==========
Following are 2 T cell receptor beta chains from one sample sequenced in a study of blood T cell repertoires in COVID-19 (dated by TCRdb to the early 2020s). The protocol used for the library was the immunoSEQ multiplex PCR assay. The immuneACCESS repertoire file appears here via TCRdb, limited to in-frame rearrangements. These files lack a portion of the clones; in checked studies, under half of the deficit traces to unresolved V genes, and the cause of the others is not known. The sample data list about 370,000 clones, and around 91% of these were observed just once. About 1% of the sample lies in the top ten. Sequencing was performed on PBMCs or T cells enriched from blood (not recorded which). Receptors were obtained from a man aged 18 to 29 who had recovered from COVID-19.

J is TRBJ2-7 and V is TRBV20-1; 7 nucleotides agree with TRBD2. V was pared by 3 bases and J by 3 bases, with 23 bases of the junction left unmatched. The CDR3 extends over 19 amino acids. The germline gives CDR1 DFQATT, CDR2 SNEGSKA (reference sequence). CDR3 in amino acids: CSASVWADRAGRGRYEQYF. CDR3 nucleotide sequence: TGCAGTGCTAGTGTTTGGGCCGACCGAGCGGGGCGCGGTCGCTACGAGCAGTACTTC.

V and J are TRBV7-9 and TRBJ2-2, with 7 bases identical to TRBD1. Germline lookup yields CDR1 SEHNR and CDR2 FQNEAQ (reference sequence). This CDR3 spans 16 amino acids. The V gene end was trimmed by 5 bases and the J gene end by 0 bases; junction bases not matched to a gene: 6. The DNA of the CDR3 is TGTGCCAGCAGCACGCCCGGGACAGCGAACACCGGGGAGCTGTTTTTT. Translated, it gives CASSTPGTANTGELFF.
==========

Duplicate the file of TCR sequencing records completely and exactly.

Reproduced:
Following are 2 T cell receptor beta chains from one sample sequenced in a study of blood T cell repertoires in COVID-19 (dated by TCRdb to the early 2020s). The protocol used for the library was the immunoSEQ multiplex PCR assay. The immuneACCESS repertoire file appears here via TCRdb, limited to in-frame rearrangements. These files lack a portion of the clones; in checked studies, under half of the deficit traces to unresolved V genes, and the cause of the others is not known. The sample data list about 370,000 clones, and around 91% of these were observed just once. About 1% of the sample lies in the top ten. Sequencing was performed on PBMCs or T cells enriched from blood (not recorded which). Receptors were obtained from a man aged 18 to 29 who had recovered from COVID-19.

J is TRBJ2-7 and V is TRBV20-1; 7 nucleotides agree with TRBD2. V was pared by 3 bases and J by 3 bases, with 23 bases of the junction left unmatched. The CDR3 extends over 19 amino acids. The germline gives CDR1 DFQATT, CDR2 SNEGSKA (reference sequence). CDR3 in amino acids: CSASVWADRAGRGRYEQYF. CDR3 nucleotide sequence: TGCAGTGCTAGTGTTTGGGCCGACCGAGCGGGGCGCGGTCGCTACGAGCAGTACTTC.

V and J are TRBV7-9 and TRBJ2-2, with 7 bases identical to TRBD1. Germline lookup yields CDR1 SEHNR and CDR2 FQNEAQ (reference sequence). This CDR3 spans 16 amino acids. The V gene end was trimmed by 5 bases and the J gene end by 0 bases; junction bases not matched to a gene: 6. The DNA of the CDR3 is TGTGCCAGCAGCACGCCCGGGACAGCGAACACCGGGGAGCTGTTTTTT. Translated, it gives CASSTPGTANTGELFF.